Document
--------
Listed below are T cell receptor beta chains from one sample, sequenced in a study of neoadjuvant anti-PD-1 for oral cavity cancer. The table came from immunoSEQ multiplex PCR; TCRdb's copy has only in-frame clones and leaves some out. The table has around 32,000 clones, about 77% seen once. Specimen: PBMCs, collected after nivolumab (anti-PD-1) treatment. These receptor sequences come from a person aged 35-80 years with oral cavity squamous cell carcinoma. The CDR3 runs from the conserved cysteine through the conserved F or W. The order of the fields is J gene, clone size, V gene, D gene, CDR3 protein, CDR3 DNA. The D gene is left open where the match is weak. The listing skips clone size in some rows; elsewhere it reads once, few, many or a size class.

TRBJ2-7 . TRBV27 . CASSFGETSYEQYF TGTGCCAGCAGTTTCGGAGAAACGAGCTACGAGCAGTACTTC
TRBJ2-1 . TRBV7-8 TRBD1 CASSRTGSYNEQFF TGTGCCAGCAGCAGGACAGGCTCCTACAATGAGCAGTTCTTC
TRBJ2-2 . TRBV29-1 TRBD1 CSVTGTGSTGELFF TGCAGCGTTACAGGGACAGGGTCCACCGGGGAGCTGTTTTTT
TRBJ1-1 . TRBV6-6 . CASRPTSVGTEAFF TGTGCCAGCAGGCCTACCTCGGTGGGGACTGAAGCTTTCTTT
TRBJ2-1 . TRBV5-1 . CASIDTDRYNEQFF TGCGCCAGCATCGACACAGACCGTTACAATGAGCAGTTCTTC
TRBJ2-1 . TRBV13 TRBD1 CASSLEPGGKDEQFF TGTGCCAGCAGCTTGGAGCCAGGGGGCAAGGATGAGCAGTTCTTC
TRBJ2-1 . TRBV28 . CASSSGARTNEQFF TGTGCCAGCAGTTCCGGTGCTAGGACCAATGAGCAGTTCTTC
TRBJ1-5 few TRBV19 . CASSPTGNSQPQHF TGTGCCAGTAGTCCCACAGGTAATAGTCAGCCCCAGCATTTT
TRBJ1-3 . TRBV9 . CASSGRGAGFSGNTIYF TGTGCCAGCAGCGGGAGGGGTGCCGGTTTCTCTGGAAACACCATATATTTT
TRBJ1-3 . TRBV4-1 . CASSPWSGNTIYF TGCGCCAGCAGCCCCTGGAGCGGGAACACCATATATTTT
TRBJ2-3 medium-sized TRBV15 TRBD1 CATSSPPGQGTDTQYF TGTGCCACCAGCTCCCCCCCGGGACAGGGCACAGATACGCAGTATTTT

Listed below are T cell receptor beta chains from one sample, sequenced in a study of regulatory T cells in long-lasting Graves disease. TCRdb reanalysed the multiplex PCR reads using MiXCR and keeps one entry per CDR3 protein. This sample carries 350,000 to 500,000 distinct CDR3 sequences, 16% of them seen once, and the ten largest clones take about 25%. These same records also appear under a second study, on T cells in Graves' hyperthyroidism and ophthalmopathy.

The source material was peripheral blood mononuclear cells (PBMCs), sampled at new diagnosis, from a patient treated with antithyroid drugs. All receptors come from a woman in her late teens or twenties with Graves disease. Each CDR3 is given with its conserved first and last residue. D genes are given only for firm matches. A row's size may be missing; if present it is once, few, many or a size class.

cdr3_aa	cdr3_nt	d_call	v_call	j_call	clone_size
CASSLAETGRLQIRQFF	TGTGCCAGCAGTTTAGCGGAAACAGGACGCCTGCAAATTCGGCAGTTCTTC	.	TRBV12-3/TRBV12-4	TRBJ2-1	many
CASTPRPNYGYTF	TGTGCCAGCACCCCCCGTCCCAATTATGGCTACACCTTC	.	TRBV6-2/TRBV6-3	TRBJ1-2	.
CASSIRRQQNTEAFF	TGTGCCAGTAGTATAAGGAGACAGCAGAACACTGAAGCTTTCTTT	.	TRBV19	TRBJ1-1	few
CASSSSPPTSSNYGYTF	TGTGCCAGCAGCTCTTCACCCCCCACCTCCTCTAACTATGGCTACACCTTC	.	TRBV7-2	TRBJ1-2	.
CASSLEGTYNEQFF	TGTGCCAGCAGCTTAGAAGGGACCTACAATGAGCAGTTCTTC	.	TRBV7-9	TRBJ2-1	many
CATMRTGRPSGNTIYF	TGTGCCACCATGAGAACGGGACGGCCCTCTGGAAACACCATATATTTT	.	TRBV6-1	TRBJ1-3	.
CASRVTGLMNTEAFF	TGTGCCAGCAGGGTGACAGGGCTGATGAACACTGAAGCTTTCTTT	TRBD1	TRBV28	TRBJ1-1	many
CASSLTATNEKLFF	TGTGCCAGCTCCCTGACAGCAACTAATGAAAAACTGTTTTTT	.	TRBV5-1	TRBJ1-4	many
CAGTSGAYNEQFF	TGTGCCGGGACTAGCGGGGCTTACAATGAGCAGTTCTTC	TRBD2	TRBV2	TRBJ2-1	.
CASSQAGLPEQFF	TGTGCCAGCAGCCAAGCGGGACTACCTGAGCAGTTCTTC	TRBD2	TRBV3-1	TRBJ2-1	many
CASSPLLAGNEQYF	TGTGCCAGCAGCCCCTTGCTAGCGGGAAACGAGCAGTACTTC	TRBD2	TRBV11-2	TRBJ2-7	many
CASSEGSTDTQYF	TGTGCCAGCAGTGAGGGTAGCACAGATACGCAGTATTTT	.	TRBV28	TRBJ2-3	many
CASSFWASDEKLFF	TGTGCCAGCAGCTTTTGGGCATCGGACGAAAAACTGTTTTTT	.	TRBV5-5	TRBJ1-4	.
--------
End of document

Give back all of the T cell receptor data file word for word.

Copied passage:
Listed below are T cell receptor beta chains from one sample, sequenced in a study of neoadjuvant anti-PD-1 for oral cavity cancer. The table came from immunoSEQ multiplex PCR; TCRdb's copy has only in-frame clones and leaves some out. The table has around 32,000 clones, about 77% seen once. Specimen: PBMCs, collected after nivolumab (anti-PD-1) treatment. These receptor sequences come from a person aged 35-80 years with oral cavity squamous cell carcinoma. The CDR3 runs from the conserved cysteine through the conserved F or W. The order of the fields is J gene, clone size, V gene, D gene, CDR3 protein, CDR3 DNA. The D gene is left open where the match is weak. The listing skips clone size in some rows; elsewhere it reads once, few, many or a size class.

TRBJ2-7 . TRBV27 . CASSFGETSYEQYF TGTGCCAGCAGTTTCGGAGAAACGAGCTACGAGCAGTACTTC
TRBJ2-1 . TRBV7-8 TRBD1 CASSRTGSYNEQFF TGTGCCAGCAGCAGGACAGGCTCCTACAATGAGCAGTTCTTC
TRBJ2-2 . TRBV29-1 TRBD1 CSVTGTGSTGELFF TGCAGCGTTACAGGGACAGGGTCCACCGGGGAGCTGTTTTTT
TRBJ1-1 . TRBV6-6 . CASRPTSVGTEAFF TGTGCCAGCAGGCCTACCTCGGTGGGGACTGAAGCTTTCTTT
TRBJ2-1 . TRBV5-1 . CASIDTDRYNEQFF TGCGCCAGCATCGACACAGACCGTTACAATGAGCAGTTCTTC
TRBJ2-1 . TRBV13 TRBD1 CASSLEPGGKDEQFF TGTGCCAGCAGCTTGGAGCCAGGGGGCAAGGATGAGCAGTTCTTC
TRBJ2-1 . TRBV28 . CASSSGARTNEQFF TGTGCCAGCAGTTCCGGTGCTAGGACCAATGAGCAGTTCTTC
TRBJ1-5 few TRBV19 . CASSPTGNSQPQHF TGTGCCAGTAGTCCCACAGGTAATAGTCAGCCCCAGCATTTT
TRBJ1-3 . TRBV9 . CASSGRGAGFSGNTIYF TGTGCCAGCAGCGGGAGGGGTGCCGGTTTCTCTGGAAACACCATATATTTT
TRBJ1-3 . TRBV4-1 . CASSPWSGNTIYF TGCGCCAGCAGCCCCTGGAGCGGGAACACCATATATTTT
TRBJ2-3 medium-sized TRBV15 TRBD1 CATSSPPGQGTDTQYF TGTGCCACCAGCTCCCCCCCGGGACAGGGCACAGATACGCAGTATTTT

Listed below are T cell receptor beta chains from one sample, sequenced in a study of regulatory T cells in long-lasting Graves disease. TCRdb reanalysed the multiplex PCR reads using MiXCR and keeps one entry per CDR3 protein. This sample carries 350,000 to 500,000 distinct CDR3 sequences, 16% of them seen once, and the ten largest clones take about 25%. These same records also appear under a second study, on T cells in Graves' hyperthyroidism and ophthalmopathy.

The source material was peripheral blood mononuclear cells (PBMCs), sampled at new diagnosis, from a patient treated with antithyroid drugs. All receptors come from a woman in her late teens or twenties with Graves disease. Each CDR3 is given with its conserved first and last residue. D genes are given only for firm matches. A row's size may be missing; if present it is once, few, many or a size class.

cdr3_aa	cdr3_nt	d_call	v_call	j_call	clone_size
CASSLAETGRLQIRQFF	TGTGCCAGCAGTTTAGCGGAAACAGGACGCCTGCAAATTCGGCAGTTCTTC	.	TRBV12-3/TRBV12-4	TRBJ2-1	many
CASTPRPNYGYTF	TGTGCCAGCACCCCCCGTCCCAATTATGGCTACACCTTC	.	TRBV6-2/TRBV6-3	TRBJ1-2	.
CASSIRRQQNTEAFF	TGTGCCAGTAGTATAAGGAGACAGCAGAACACTGAAGCTTTCTTT	.	TRBV19	TRBJ1-1	few
CASSSSPPTSSNYGYTF	TGTGCCAGCAGCTCTTCACCCCCCACCTCCTCTAACTATGGCTACACCTTC	.	TRBV7-2	TRBJ1-2	.
CASSLEGTYNEQFF	TGTGCCAGCAGCTTAGAAGGGACCTACAATGAGCAGTTCTTC	.	TRBV7-9	TRBJ2-1	many
CATMRTGRPSGNTIYF	TGTGCCACCATGAGAACGGGACGGCCCTCTGGAAACACCATATATTTT	.	TRBV6-1	TRBJ1-3	.
CASRVTGLMNTEAFF	TGTGCCAGCAGGGTGACAGGGCTGATGAACACTGAAGCTTTCTTT	TRBD1	TRBV28	TRBJ1-1	many
CASSLTATNEKLFF	TGTGCCAGCTCCCTGACAGCAACTAATGAAAAACTGTTTTTT	.	TRBV5-1	TRBJ1-4	many
CAGTSGAYNEQFF	TGTGCCGGGACTAGCGGGGCTTACAATGAGCAGTTCTTC	TRBD2	TRBV2	TRBJ2-1	.
CASSQAGLPEQFF	TGTGCCAGCAGCCAAGCGGGACTACCTGAGCAGTTCTTC	TRBD2	TRBV3-1	TRBJ2-1	many
CASSPLLAGNEQYF	TGTGCCAGCAGCCCCTTGCTAGCGGGAAACGAGCAGTACTTC	TRBD2	TRBV11-2	TRBJ2-7	many
CASSEGSTDTQYF	TGTGCCAGCAGTGAGGGTAGCACAGATACGCAGTATTTT	.	TRBV28	TRBJ2-3	many
CASSFWASDEKLFF	TGTGCCAGCAGCTTTTGGGCATCGGACGAAAAACTGTTTTTT	.	TRBV5-5	TRBJ1-4	.